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On the fair Tulip thou dost doat,
Thou cloach'ft it with a gay and party-colour'd Coat.
But the vast Ocean of unbounded Day

In the Empyrean Heav'n does stay;

Thy Rivers, Lakes, and Springs below; From thence took first their Rife, thither at last muft flow.Coxl.

Thro' the rude Chaos thus the running Light Shot the first Ray that piered the native Night : Then Day and Darkness in the Mass were mix'd, Till gather'd in a Globe, the Beams were fix'd. Last Ihone the Sun, who radiant in his Sphere, Illumin's Heav'n and Earth, and rould around the Year. Dryd

(Cym. Iph.
Hail holy Light! Offspring of Heav'n, first-born,
Or of th'Éternal Co-eternal Beam :
Bright Efluence of bright Effence increate !
Or hear'lt thou rather pure etherial Stream,
Whose Fountain who shall tell ? Before the Sun,
Before the Heav'ns thou wert, and at the Voice
Of God, as with a Mantle didft invest
The rising World of Waters dark and deep,
Won from the void and formless Infinite :
Thee I revisit now with bolder Wing,
Escap'd the Stygian Pool, tho long detain'd
In that obscure Sojourn ; while in my Flight
Thro' utter, and thro'middle Darkness born,
With other Notes than to the Orphean Lyre
I fong of Chaos and Eternal Night;
Taught by the heav'nly Muse to venture down

The dark Descent, and up to re-ascend,
Tho' hard and rare: Thee I re-visit safe,
And feel thy Sov'reign vital Lamp; but thou
Re-visit's not these Eyes, that roul in vain
To find thy piercing Ray, and find no Dawn:
So thick a Drop serene has quench'd their Orbs,
Or dim Suffusion veild. Yet not the more
Cease I to wander where the Muses haunt,
Clear Spring, or shady Grove, or sunny Hill,
Smit with the Love of sacred Song: But chief
Thee, Sion, and the flow'ry Brooks beneath,
That wash thy hallow'd Feet, and warbling flow,
Nightly I visit : Nor sometimes forget
Those other Two, equall'd with me in Fate,
So were I equall'd with them in Renown,
Blind Thamyrus, and blind Mæonides,
And Phineas and Tyrefias, Prophets old:
Then feed on Thoughts that voluntary move

Harmo

Harmonious Numbers, as the wakeful Bird
Sings darkling, and in shadiest Covert hid
Tunes her nocturnal Note. Thus with the Year
Seasons return, but not to me returns
Day, or the sweet Approach of Ev'n and Morn,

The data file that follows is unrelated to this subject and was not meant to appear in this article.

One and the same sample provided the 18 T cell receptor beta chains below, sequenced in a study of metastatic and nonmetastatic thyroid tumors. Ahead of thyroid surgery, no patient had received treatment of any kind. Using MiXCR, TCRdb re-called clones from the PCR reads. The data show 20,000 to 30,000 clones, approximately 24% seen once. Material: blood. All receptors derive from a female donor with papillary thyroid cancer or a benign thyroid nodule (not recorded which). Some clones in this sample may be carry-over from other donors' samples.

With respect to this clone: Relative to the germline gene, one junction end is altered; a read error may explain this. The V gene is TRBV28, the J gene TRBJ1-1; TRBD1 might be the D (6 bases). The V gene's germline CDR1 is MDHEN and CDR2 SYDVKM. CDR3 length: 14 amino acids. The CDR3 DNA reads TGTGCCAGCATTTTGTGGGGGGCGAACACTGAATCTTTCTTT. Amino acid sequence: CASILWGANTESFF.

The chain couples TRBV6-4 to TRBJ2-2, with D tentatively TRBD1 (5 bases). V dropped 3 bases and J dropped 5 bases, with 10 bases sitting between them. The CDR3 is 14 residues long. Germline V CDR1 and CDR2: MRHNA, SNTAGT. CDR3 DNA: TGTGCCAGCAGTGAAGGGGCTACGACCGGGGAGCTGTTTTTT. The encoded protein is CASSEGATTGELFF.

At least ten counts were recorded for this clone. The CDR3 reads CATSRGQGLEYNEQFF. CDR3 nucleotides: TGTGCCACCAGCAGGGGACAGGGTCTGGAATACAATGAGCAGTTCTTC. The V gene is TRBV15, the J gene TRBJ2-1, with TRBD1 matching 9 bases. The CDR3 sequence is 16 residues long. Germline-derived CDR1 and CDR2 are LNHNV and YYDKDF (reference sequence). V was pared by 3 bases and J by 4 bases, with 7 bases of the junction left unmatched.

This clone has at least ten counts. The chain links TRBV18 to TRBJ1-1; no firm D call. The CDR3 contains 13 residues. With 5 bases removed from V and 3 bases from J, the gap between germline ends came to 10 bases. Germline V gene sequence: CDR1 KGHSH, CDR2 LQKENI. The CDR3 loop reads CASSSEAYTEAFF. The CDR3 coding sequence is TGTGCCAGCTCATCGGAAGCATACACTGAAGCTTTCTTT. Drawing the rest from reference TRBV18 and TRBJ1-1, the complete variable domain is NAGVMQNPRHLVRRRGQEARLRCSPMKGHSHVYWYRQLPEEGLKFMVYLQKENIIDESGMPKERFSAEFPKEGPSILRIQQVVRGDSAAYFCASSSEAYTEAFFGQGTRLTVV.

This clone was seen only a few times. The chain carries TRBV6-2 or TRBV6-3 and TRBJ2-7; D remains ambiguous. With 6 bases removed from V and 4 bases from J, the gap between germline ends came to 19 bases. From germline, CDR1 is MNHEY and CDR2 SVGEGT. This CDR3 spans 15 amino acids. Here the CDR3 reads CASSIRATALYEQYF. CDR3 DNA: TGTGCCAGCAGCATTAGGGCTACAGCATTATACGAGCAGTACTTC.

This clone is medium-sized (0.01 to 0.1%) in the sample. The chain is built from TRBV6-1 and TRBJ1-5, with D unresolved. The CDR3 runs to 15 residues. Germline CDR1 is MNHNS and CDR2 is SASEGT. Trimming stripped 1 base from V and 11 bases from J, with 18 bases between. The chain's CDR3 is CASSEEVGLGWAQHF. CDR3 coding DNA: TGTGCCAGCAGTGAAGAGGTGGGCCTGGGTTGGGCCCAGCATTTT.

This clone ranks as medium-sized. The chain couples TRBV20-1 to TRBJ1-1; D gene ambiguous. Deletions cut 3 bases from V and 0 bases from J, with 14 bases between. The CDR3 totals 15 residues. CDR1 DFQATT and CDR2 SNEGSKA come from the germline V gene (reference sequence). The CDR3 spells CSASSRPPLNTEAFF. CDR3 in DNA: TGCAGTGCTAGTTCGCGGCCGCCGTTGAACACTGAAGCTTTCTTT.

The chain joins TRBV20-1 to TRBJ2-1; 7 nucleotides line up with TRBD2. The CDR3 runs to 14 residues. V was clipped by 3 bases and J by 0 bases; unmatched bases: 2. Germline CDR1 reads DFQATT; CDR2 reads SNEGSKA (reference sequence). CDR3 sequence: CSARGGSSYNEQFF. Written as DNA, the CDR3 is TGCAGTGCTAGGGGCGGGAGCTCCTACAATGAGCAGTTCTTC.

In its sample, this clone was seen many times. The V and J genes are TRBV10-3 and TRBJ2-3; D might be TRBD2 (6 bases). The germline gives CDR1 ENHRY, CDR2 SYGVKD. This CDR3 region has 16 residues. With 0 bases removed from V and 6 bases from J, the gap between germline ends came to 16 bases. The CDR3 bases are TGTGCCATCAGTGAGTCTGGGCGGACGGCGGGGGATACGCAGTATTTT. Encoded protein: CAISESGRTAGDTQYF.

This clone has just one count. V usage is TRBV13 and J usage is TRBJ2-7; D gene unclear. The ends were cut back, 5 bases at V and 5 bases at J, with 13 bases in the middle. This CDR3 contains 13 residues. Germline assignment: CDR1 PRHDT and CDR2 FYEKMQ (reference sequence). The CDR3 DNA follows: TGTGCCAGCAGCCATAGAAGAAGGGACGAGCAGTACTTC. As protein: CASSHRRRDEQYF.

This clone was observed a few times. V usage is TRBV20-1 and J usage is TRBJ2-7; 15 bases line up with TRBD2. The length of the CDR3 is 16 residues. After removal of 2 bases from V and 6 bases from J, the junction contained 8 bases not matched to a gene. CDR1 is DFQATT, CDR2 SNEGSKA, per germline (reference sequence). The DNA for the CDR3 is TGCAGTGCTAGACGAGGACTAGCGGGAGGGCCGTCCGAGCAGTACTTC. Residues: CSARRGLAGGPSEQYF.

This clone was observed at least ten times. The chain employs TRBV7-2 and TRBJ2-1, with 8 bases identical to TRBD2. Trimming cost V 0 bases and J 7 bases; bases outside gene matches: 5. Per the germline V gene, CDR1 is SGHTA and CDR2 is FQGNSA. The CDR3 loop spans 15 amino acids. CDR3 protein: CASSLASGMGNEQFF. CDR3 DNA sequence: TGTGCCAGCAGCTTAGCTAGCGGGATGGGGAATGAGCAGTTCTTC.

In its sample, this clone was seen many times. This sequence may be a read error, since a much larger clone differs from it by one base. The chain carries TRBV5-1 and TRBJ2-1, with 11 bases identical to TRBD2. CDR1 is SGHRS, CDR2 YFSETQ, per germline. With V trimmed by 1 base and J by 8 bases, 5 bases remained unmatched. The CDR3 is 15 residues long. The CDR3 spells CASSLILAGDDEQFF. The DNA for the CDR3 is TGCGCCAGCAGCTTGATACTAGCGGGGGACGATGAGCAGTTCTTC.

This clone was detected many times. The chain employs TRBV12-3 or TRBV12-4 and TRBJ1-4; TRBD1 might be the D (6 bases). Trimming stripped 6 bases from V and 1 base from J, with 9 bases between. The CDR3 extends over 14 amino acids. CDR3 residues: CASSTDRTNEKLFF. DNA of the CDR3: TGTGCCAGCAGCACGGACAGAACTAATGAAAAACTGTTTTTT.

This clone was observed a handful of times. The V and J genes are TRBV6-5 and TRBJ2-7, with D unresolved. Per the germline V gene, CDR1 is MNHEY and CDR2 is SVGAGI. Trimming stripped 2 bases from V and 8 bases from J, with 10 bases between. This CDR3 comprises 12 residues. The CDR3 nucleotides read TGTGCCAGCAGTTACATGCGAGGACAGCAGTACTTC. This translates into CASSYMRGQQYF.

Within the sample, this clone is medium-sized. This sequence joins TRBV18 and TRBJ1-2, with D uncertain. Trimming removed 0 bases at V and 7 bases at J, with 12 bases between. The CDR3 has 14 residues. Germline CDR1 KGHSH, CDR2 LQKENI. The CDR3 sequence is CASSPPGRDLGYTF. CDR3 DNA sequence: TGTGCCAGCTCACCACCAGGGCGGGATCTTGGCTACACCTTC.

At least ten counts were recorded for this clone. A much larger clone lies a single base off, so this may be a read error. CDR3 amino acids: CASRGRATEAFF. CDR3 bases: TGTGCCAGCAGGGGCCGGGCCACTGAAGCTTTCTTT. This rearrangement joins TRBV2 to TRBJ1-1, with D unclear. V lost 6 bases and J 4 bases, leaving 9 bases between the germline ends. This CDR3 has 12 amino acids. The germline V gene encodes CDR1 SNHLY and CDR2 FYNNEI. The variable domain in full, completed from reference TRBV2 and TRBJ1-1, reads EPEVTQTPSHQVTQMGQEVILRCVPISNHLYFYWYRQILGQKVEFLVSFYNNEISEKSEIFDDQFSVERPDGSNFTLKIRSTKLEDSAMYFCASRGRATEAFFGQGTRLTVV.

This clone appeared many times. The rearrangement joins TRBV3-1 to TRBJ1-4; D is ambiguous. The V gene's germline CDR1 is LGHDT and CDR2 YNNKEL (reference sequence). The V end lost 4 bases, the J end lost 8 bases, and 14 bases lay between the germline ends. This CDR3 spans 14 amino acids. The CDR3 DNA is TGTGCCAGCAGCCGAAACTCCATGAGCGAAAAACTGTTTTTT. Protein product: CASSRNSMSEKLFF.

Or Sight of vernal Bloom, or Summer's Rose,
Or Flocks, or Herds, or humane Face divine:
But Cloud inftead, and ever-during Dark
Surrounds me ; from the cbearful ways of Man
Cut off, and for the Book of Knowledge fair,
Presented with a universal Blank
Of Nature's Works to me expung'd and ras'd;
And Wisdom at one Entrance quite shut out.
So much the rather, thou Coeleftial Light,
Shine inward, and the Mind thro’ all her Pow'rs
Irradiate; there plant Eyes, all Mift from thence
Purge and disperse, that I may fee and tell
Of things invisible to mortal Sight. Milton. Spoken of bimself.
LIGHTNING. See Greatness, Sickness, Singing, Ne-

cromancer, Storm, Thunder.
Quick Lightning flies when heavy Clouds rush on,
And strikes like Steel and Flint, or Stone and Stone :
For then small Sparks appear, and scatter'd Light
Breaks swiftly forth, and wakes the sleepy Night,
The Night amaz'd begins to hafte away,
As if those Fires were Beams of coming Day. Cre. Lucr.

As when some dreadful Thunder-clap is nigh,
The winged Fire shoots swiftly thro' the Sky,
Strikes and consumes e'er scarce it does appear,
And by the sudden Ill prevents the Fear. Dryd. Ind. Emp.

As when tempestuous Storms o'erspread the Skies,
In whose dark Bowels in-born Thunder lies;
The watry Vapours numberless conspire
To smother and opprefs ch'imprison'd Fire ;
Which, thus colle&ed, gathers greater Force,
Breaks out in Flames, and with impetuous Course
From the Clouds gaping Womb in Lightning flies,
Flashing in ruddy Streaks along the Skies.

Blaj.
The dismal Lightnings all around,
Some flying thro' the Air, fome running on the Ground,
Some swimming o'er the Waters Face,
Fill'd with bright Horrour ev'ry Place,

Cowl. The Clouds, Justling, or puh'd by Winds, rude in their Shock, Tine the flant Lightning, whose thwart Flame driven down Kindles the gummy Bark of Firr, or Pine.

Milt. As where the Lightning runs along the Ground, No Husbandry can heal the blafting Wound;

Nor

Nor bladed Grass nor bearded Corn succeed,
But Scales of Scurf, and Putrefaction breed. Dryd. Hind & Pantl.

Like Lightnings fatal Flash,
Which by destructive Thunder is pursu'd,
Blafting chose Fields on which it shin'd before. Roch. Valent.

As when a pointed Flame of Lightning flies,
With mighty Noise exploded from the Skies;
The ruddy Terrour with refiftless Strokes
Invades the Mountain-Pines, and Forest Oaks ;
Wide Lanes a-cross the Woods, and ghastly Tracks,
Where'er it goes, the swift Destruction makes.

Blac, LION. See Creation, Enjoyment, Frown, Joy, Paradise,

Retreat, Revenge, Twilight. Thus as a hungry Lion, who beholds A gamesom Goat, that frisks about the Folds; Or beamy Stag, that grazes on the Plain; He runs, he roars, he shakes his rising Mane, He grins, he opens wide his greedy Jaws; The Prey lies panting underneath his Paws : He fills his familh'd Maw, his Mouth runs o'er With unchew'd Morsels, while he churns the Gore. Dryd. Virg.

The familh'd Lion thus, with Hunger bold, O'erleaps the Fences of the nighty Fold ; And tears the peaceful Flocks : With silent Awe Trembling they lie, and pant beneath his Paw: Dryd. Virg.